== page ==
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Wait for a late fall or winter storm to clear the air, then try this viewful trek to Sierra Peak, a rounded promontory anchoring the north end of the Santa Ana Mountains in Orange and Riverside Counties. The 14.5 miles of round-trip travel to the peak is long and tedious for hikers, challenging for runners, and somewhat less challenging for mountain bikers. The out-and-back route follows well-graded fire roads throughout and the climbing is quite gradual, though you end up gaining and losing a total of 3200 feet of elevation.

Around the winter solstice, an afternoon/evening hike to and from Sierra Peak can be very rewarding. Plan to reach the peak in time to watch the sun drop into the Pacific (before 5 p.m. from early November to early January). Then stroll back down under the stars, arriving at your car before 8 p.m. Nights lit by a full or nearly full moon are best; otherwise, the glare of the city lights below makes it hard to see the ground underfoot. Don't forget extra warm clothes and a flashlight.

Geologically, this is an interesting area. About two miles up from the trailhead, you'll cross the Elsinore Fault zone, with crumbly 150-million-year-old metavolcanic rock to the southwest and colorfully banded marine sedimentary rocks half that age to the northeast. Near Sierra Peak are some nice exposures of sandstone with embedded cobbles.

To reach the trailhead, take the Lincoln Avenue exit from the Riverside Freeway (Highway 91) in Corona and drive three miles south to Chase Drive. Turn right on Chase, then turn left where Skyline Drive branches south. Pull up and park near a massive gate (probably closed) designed to keep vehicles out.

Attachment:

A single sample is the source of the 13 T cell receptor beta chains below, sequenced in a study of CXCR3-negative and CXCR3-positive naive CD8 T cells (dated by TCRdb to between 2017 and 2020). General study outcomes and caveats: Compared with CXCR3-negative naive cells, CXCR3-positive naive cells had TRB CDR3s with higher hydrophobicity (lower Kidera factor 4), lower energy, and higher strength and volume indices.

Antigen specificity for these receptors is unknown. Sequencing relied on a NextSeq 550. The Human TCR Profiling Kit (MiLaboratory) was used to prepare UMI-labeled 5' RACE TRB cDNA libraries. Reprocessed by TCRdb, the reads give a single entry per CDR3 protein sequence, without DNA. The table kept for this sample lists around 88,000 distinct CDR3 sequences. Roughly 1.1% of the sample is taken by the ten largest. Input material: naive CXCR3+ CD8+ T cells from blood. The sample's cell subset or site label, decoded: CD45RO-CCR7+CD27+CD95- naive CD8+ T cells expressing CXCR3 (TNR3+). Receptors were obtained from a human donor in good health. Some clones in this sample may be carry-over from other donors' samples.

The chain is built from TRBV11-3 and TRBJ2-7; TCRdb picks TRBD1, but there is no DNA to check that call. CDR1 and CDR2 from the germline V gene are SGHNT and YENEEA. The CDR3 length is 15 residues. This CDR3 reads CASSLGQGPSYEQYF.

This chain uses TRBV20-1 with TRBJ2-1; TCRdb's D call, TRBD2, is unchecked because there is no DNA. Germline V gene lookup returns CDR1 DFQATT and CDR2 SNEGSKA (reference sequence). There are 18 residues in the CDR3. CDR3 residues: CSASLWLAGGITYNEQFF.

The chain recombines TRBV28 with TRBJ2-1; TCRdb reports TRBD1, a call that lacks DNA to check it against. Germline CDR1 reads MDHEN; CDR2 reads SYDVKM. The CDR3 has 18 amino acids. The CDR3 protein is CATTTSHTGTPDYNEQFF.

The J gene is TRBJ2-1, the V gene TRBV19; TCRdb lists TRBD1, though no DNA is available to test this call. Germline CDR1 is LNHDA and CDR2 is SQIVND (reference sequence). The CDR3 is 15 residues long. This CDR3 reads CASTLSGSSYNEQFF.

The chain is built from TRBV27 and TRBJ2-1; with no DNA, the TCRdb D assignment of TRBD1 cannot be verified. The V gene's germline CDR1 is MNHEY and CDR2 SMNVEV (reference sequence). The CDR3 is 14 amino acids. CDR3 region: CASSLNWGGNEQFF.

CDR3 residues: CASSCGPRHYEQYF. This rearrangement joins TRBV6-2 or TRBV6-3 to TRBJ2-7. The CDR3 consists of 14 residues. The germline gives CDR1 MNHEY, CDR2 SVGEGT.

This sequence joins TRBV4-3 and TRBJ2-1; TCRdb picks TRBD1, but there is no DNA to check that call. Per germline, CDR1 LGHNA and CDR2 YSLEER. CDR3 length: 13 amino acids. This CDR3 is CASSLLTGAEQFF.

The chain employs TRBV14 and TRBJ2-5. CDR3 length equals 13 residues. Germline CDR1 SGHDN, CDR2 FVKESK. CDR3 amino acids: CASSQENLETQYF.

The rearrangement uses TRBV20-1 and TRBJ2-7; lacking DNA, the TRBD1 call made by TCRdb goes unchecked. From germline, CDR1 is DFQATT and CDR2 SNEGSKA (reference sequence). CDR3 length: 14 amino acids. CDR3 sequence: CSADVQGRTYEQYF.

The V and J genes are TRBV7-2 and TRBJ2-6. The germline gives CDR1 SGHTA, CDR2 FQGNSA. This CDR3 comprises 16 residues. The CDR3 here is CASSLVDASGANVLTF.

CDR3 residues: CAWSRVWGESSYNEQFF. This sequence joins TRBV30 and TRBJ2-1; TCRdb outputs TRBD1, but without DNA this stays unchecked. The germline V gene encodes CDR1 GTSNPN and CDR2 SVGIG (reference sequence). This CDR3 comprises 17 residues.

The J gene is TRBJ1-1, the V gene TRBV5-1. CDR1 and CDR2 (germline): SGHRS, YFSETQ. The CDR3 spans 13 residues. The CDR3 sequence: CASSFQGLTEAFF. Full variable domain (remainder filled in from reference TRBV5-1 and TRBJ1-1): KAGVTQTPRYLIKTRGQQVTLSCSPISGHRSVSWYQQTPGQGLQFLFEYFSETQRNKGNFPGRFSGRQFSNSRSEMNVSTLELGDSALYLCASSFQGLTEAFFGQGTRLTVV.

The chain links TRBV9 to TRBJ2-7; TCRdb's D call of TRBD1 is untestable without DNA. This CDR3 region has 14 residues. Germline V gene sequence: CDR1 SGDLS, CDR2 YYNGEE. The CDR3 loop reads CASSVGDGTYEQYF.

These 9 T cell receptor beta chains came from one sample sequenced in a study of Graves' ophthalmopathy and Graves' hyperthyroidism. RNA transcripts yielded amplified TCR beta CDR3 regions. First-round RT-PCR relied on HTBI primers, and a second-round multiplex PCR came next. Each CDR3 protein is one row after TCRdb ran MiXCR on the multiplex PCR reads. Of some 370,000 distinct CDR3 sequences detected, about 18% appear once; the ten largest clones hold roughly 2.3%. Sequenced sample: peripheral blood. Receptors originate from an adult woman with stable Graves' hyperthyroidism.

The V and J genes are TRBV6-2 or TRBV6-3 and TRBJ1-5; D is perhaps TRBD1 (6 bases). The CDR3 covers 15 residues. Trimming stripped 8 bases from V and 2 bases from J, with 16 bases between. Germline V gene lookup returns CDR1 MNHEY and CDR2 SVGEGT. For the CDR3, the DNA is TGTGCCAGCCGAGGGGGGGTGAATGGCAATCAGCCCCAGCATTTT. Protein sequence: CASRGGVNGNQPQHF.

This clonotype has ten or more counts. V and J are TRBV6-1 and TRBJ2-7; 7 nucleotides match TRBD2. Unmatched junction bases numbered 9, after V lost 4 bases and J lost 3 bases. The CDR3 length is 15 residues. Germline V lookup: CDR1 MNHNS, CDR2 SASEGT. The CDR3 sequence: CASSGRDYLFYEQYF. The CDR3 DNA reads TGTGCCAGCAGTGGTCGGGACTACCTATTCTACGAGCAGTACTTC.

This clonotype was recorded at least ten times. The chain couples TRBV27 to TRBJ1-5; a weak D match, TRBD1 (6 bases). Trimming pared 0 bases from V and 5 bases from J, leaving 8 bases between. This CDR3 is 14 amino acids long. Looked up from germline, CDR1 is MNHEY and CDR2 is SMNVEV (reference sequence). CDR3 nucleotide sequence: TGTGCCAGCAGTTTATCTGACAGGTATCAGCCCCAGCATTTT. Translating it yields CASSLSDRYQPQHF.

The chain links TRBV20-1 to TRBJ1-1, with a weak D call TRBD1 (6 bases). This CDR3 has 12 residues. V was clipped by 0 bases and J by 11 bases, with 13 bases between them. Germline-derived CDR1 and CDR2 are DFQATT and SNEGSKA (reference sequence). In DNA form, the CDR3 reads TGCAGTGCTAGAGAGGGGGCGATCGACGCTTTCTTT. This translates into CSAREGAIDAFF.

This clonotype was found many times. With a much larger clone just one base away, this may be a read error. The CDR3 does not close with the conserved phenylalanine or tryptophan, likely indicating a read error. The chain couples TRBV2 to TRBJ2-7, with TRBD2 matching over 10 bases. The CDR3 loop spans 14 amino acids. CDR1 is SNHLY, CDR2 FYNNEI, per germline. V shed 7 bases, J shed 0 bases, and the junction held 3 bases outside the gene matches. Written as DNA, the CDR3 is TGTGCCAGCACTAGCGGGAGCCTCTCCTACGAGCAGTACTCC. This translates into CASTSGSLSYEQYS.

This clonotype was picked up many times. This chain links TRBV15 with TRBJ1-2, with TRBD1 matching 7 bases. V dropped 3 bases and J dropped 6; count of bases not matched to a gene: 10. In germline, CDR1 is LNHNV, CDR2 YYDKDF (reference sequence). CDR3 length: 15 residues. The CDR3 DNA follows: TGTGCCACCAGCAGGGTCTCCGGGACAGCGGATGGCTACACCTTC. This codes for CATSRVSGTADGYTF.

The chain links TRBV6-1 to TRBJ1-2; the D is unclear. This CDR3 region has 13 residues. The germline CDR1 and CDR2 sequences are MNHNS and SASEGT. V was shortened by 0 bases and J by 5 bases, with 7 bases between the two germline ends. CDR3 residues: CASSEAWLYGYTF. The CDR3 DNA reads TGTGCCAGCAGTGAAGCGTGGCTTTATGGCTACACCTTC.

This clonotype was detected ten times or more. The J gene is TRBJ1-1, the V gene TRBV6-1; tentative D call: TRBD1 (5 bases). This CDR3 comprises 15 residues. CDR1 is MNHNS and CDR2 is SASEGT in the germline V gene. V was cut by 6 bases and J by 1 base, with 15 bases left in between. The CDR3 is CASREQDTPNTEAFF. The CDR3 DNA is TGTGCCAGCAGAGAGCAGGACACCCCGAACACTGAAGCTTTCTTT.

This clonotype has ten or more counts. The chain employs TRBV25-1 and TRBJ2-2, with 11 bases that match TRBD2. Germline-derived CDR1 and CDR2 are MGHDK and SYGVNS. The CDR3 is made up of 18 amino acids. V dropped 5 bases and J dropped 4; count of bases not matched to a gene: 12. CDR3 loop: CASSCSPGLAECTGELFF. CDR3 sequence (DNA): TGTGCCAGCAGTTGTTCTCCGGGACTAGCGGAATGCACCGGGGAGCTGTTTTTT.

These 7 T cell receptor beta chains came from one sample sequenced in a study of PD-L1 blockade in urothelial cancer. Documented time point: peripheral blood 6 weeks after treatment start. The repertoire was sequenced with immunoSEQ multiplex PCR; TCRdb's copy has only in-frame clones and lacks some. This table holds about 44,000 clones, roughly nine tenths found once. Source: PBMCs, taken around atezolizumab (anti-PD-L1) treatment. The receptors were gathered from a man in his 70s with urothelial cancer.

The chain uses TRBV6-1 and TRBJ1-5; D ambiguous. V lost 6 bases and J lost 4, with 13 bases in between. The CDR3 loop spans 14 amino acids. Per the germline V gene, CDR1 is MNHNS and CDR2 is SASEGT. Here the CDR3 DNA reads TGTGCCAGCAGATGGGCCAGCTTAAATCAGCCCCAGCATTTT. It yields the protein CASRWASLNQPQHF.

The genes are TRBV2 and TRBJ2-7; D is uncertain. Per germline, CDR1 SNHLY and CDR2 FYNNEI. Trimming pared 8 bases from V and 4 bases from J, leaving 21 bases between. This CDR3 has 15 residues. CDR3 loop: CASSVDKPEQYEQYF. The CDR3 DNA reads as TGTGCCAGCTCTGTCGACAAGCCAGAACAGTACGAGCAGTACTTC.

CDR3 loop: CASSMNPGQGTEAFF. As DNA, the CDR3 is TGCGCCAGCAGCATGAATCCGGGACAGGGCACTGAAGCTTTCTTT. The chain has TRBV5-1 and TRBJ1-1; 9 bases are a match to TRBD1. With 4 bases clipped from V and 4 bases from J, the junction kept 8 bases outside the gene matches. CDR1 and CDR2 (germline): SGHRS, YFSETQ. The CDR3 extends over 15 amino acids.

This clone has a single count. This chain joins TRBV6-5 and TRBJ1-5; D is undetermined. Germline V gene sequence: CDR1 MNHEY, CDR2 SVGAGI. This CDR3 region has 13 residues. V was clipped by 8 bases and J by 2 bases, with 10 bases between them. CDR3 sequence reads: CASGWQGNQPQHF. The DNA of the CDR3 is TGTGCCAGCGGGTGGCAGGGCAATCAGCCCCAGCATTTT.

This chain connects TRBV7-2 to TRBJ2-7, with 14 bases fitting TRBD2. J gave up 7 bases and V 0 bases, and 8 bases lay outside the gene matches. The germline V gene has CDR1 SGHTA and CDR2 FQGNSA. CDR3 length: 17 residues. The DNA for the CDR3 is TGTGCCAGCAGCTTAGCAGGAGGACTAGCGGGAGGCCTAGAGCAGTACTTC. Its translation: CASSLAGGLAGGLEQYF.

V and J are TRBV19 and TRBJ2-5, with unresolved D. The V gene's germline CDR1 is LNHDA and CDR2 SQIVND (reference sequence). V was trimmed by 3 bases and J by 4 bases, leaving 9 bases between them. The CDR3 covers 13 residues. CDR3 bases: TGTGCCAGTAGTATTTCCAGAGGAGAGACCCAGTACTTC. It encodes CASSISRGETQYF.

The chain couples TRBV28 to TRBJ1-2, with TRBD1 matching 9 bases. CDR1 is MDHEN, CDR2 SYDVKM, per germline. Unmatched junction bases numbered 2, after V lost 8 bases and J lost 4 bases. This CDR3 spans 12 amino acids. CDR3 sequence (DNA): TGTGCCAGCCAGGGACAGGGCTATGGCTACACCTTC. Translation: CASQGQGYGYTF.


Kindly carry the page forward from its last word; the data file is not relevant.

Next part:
Bypass the gate, and continue up the road on your own power. After the first mile, the road swings back away and up from the mouth of Tin Mine Canyon, once a target-shooting area but now mercifully quiet. Soon, views open up of nearby Corona and more distant Riverside and San Bernardino, backed up by the towering summits of the San Gabriel and San Bernardino Mountains. In the carpetlike orange groves below, new subdivisions seem to push and leapfrog along.

Oak Flat, 4.8 miles from the gate, is marked by grassland dotted with a few oaks and a radio communications complex. At the road junction turn right (Black Star Canyon Road goes left, south) and continue along the main divide of the Santa Anas toward Sierra Peak, the antenna-bristling summit to the north. On top there's a great view of the Chino Hills and Pomona Valley to the north, the broad trough of Santa Ana Canyon to the west, and endless miles of L.A. Basin suburbia stretching toward the Pacific Ocean.

For more information, call the Cleveland National Forest, Trabuco Ranger District office in Corona: 909-736-1811.

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